Roger Boesche, Occidental's Arthur G. Coons Distinguished Professor in the History of Ideas, was given the rare privilege of a "drop-in" visit with President Barack Obama '83 -- his old student -- in the White House's Oval Office on August 13.
They hadn't seen each other since 1981, when Obama was preparing to transfer to Columbia University, and had kept in touch sporadically by email. Still, Obama has called Boesche one of his most influential teachers. Boesche's wife Mandy and daughter Kelsey accompanied him to the Oval Office.
The visit had been in the works for weeks, arranged with the help of Janette Sadik-Khan '82, New York City's transportation commissioner. "We were enchanted, we were very happy," Boesche said. "My wife and daughter were just thrilled to be able to see the president. And me, too."
According to Boesche, Obama greeted him by saying, "Professor Boesche! It's good to see you after all these years," and gave his old teacher a warm smile and firm handshake. "The last time I saw you I called you by a much less formal title," Boesche said he told the president, who laughed and said, "Oh, you still can!" In an email to friends about the visit, Mandy remarked on Obama's "clear delight" at seeing his former professor, and "their easy and charming rapport with one another."
"When he was my student I knew him as Barry Obama," Boesche said. "And he had a moderate Afro. But I guess I've seen him so many times now on TV that he looked just like what you would expect."
Boesche continued: "Obama announced to the room that 'Professor Boesche taught me everything I know about politics.' And then he added with a laugh, 'But he gave a me a 'B' on a paper!'" Obama took two courses with Boesche: American Political Thought during his freshman year and European Political Thought: Nietzsche to Foucault as a sophomore.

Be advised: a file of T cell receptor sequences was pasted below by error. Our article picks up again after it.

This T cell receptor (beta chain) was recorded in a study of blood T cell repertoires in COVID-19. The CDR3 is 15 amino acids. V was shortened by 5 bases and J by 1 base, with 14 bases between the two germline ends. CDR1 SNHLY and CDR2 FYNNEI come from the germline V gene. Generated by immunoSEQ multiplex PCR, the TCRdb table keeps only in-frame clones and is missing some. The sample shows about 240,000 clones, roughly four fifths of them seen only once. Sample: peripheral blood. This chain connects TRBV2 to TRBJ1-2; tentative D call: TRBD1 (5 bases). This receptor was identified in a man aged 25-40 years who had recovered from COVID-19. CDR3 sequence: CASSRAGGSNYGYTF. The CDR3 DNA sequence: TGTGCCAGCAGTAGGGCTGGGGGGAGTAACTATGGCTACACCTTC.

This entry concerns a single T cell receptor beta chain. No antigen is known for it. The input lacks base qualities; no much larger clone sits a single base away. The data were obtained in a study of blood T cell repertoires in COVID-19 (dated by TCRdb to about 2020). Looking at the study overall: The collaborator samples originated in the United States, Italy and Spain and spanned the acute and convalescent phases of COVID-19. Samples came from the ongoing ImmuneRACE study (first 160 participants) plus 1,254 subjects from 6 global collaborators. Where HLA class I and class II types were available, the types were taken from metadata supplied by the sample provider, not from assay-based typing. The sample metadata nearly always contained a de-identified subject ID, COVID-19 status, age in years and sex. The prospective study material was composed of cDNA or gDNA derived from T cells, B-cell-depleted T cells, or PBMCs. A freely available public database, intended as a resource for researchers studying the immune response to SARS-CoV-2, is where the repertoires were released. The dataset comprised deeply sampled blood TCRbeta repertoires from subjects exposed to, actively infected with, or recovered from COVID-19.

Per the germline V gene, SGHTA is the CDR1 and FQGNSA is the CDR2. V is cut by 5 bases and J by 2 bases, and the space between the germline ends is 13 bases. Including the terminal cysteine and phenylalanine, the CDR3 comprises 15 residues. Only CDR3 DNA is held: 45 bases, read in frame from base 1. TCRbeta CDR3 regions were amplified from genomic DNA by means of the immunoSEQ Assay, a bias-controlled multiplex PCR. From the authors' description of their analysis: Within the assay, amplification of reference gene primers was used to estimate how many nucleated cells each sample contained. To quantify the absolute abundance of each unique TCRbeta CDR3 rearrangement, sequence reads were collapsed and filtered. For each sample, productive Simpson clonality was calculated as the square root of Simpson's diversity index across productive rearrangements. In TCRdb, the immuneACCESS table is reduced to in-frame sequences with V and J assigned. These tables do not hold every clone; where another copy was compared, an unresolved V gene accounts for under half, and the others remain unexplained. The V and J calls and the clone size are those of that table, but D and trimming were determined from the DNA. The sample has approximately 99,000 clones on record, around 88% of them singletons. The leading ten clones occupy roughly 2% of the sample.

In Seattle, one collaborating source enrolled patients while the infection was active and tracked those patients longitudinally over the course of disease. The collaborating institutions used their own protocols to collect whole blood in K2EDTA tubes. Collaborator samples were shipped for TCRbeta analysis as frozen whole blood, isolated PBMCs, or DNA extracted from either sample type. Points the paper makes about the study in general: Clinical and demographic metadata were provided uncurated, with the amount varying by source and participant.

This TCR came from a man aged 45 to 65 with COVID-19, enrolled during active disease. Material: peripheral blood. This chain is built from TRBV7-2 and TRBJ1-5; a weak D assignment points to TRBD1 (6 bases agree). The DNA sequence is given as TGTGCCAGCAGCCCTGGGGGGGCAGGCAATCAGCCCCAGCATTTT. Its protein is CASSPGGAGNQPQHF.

The pair chatted and reminisced for about 10 minutes, touching on the president's healthcare reform proposal and Machiavelli, among other things. "I thanked him for working so passionately on healthcare, and I referred to my own experience, since I've had rheumatoid arthritis since I was a teenager," Boesche, 61, said. "And I said I've always worried about losing my health insurance. That was a serious moment and he took it seriously. Then I told him I thought he was the greatest American orator since William Jennings Bryan and that he could push through this healthcare bill."
Boesche presented Obama with a personally inscribed copy of his book Theories of Tyranny. In turn, Obama gave Boesche a pair of presidential cufflinks and presidential pins to his wife and daughter before posing for photos.
In parting, Obama shook Boesche's hand again and said, "You're a great teacher and an inspiration," Boesche said.
"The aide who walked us out said, 'I don't think you quite realize how rare this kind of meeting is,'" Boesche recalled. "So the president obviously wanted to see us. He was warm, charming, funny, witty, sincere and friendly." Boesche's feeling after the visit? "Absolute exhilaration."
Boesche teaches the history of European and American political thought. He has twice won the Loftsgordon Award, bestowed by Occidental's senior class on outstanding teachers, the Sterling Award given by his faculty colleagues for teaching, publication, and service to the College, and the new Linda and Tod White Teaching Prize. He has published numerous articles and five books, including Alexis de Tocqueville: Selected Letters on Politics and Society (1985); The Strange Liberalism of Alexis de Tocqueville (1987); Theories of Tyranny: From Plato to Arendt (1996); and Tocqueville's Road Map: Methodology, Liberalism, Revolution, and Despotism (2006). Several years of research on political thought in ancient India and China resulted in The First Great Political Realist: Kautilya and his Arthashastra (2002).